AFRICA: Outrage Over Claim that Anti-GM Campaign 'Causes Hunger'

  • by Miriam Mannak (cape town)
  • Friday, August 27, 2010
  • Inter Press Service

'Food insecurity in developing regions such as Africa is partially a result of the anti-GM campaign,' David King, director of the Smith School of Enterprise and the Environment at Oxford University in Britain, said during the 15th World Congress of Food Science and Technology held between Aug 22-26 in Cape Town, South Africa.

King added that, 'many African countries have the idea that food that is not good enough for Europeans, is not good enough for Africans.

'In Europe, people might have a choice between conventional and genetically modified products. In Africa, this is not the case. Here, any food that is available is great.'

South African organisations that oppose the genetic modification of food, such as the South African Freeze Alliance on Genetic Engineering (SAFeAGE), have condemned King’s statements.

'Africa’s food insecurity has nothing to do with the anti-GM campaign,' said Fahrie Hassan, media spokesperson at SAFeAGE.

It has in large part been caused by economic policy measures with strict conditions imposed on countries seeking loans from the World Bank and International Monetary Fund since the 1980s, he argued.

'Many governments of developing countries were forced to tell their farmers they should farm cash crops, which are predominantly meant for the export market, instead of focusing on subsistence farming for local use,' he added.

'In addition, European countries and the U.S. dump their food surpluses onto African markets while heavily subsidising their own farmers,' Hassan added.

Mariam Mayet, director of the non-profit African Centre for Biosafety (ABC), said that, 'malnourishment in Africa is not just a result of food shortage, but of poverty. It does not matter how much food is available, if you don’t have money to buy it you are stuck.

'In addition, the plants the GM industry wants to produce in Africa are mainly cash crops that are not just meant for the export market but are to be used to feed pigs and cows in Europe and China and as bio-fuel and cooking oil.

'These crops are not meant to feed African people, thus they will not contribute to food security,' she added.

Mayet slammed King’s statement that African countries rejected GM crops because of the influence of the anti-GM campaign, which originated in Europe and the U.S.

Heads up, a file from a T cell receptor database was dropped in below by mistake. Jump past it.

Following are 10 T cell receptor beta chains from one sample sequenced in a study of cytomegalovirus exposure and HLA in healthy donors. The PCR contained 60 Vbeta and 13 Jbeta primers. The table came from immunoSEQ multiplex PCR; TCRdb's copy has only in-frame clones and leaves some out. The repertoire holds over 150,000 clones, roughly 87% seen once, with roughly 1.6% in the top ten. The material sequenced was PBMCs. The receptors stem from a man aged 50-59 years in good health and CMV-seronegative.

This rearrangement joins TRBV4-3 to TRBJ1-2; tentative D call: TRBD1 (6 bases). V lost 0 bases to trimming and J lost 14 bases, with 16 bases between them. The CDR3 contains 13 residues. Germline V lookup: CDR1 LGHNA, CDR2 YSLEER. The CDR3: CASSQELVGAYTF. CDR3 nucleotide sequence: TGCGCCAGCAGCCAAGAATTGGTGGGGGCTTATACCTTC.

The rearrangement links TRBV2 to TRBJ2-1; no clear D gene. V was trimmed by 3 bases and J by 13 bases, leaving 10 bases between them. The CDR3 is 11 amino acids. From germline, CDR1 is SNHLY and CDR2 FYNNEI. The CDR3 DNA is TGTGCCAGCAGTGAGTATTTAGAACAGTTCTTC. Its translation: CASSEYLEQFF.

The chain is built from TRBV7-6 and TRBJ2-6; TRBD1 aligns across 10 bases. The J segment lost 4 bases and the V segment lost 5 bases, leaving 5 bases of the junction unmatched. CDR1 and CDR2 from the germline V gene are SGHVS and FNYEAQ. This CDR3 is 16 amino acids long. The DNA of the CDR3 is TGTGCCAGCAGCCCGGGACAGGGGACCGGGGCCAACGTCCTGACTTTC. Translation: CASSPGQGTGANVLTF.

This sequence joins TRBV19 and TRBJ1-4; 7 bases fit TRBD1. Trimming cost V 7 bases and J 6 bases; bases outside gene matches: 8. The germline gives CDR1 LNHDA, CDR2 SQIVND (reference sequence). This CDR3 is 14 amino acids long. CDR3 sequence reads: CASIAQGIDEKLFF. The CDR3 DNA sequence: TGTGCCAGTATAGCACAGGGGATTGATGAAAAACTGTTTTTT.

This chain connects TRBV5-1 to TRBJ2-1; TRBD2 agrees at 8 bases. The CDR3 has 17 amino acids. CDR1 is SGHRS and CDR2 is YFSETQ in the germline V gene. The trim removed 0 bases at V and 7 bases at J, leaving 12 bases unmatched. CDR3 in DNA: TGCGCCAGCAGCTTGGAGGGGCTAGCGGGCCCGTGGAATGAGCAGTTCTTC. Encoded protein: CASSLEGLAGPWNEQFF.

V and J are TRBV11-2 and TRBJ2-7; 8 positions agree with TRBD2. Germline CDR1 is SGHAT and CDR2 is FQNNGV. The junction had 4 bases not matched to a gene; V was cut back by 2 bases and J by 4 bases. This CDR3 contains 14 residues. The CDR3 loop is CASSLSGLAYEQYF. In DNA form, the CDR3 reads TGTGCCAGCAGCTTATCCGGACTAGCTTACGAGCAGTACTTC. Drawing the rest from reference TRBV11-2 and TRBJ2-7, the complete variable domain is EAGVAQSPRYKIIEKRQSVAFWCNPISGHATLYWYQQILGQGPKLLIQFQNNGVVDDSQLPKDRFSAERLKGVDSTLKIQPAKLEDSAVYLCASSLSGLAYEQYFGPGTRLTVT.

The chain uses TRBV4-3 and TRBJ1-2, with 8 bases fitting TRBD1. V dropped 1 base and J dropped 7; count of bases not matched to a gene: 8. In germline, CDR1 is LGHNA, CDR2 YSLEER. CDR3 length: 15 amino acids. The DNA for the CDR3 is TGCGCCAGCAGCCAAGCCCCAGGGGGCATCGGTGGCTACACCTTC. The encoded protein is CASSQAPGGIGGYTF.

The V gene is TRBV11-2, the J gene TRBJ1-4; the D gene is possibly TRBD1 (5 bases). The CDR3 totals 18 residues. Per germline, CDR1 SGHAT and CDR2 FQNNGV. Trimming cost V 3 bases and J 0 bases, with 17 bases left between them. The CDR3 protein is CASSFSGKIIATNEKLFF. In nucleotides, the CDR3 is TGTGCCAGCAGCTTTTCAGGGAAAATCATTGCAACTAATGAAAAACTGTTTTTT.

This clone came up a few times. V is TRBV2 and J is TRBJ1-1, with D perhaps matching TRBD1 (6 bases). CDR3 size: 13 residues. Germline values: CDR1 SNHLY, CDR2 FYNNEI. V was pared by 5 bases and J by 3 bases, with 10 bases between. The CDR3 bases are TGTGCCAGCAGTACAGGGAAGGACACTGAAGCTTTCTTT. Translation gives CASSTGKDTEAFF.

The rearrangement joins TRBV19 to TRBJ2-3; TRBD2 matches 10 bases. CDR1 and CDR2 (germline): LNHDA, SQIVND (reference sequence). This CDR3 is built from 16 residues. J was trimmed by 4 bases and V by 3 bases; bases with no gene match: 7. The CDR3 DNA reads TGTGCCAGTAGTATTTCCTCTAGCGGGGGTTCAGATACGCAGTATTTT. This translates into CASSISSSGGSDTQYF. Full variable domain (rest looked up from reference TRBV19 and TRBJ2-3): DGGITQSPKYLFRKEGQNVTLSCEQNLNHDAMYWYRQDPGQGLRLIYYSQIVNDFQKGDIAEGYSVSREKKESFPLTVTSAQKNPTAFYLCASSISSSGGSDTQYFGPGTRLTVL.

'King is clearly not aware of the fact that Africans have common sense. Does he think we are stupid, can’t think for ourselves and still listen to whatever Europeans tell us to do, like we did in the colonial era?

'We might be poor, but we make our own decisions free from what Europeans, whether politicians or the GM movement, think. African countries are led by their own understanding, not by the anti-GM campaign,' Mayet stated.

Hassan rejected any suggestion that GM corporations intend to help Africans to overcome problems such as malnourishment. 'It has nothing to do with helping Africans, but with helping themselves. If a farmer agrees to switch to GM crops, he or she will be tied to the seeds provided by the seed company.

'This process precludes the saving of seeds for the next year. This means the farmer will have to buy seeds every year, which is profitable to the company.'

Muna Lakhani, spokesperson for Earthlife Africa, agreed that GM 'will lock Africa into neo-seed slavery' as GM increases dependence on imported inputs and is therefore detrimental to African food sovereignty.

'Organic agriculture produces far more food than the current chemicals- based agro-industry. We need to resist attempts to colonise our food production and insist on sustainable food cultivation that is not geared to benefiting the developed world.

'The fact of the matter is that the GM industry, having lost the battle in many countries, now sees African countries as easy pickings,' he argued. The non- profit Earthlife Africa seeks a better life for all people without the exploitation of people or the degradation of their environment.

King also repeated claims that he made in 2008 about flood-resistant GM rice, of which a marketable product 'was only recently developed' despite the science to developed flood-resistant rice being in existence for 15 years, according to him.

'The delay of developing a marketable product is partially a result of the pressure of the anti-GM campaign. Because of this, millions of poor people unnecessarily suffered from malnutrition and hunger over the past 10 years,' King claimed.

Rice is an important staple food in Africa, the world’s largest importer of Asian rice. Every year floods cause massive rice production losses all across Asia. 'Flood-resistant rice could have prevented much of the losses,' King said, adding that rice losses in Asia have had a severe impact on Africa’s food security.

Peter Melchett, policy director at the Soil Association, a British organics food and farming organisation, pointed out in 2008 in Britain’s Guardian newspaper that the flood-resistant rice in question is not GM.

Instead, it is the result of 'normal breeding informed by knowledge of the genome and supported by environmentalists and organic organisations'.

© Inter Press Service (2010) — All Rights ReservedOriginal source: Inter Press Service

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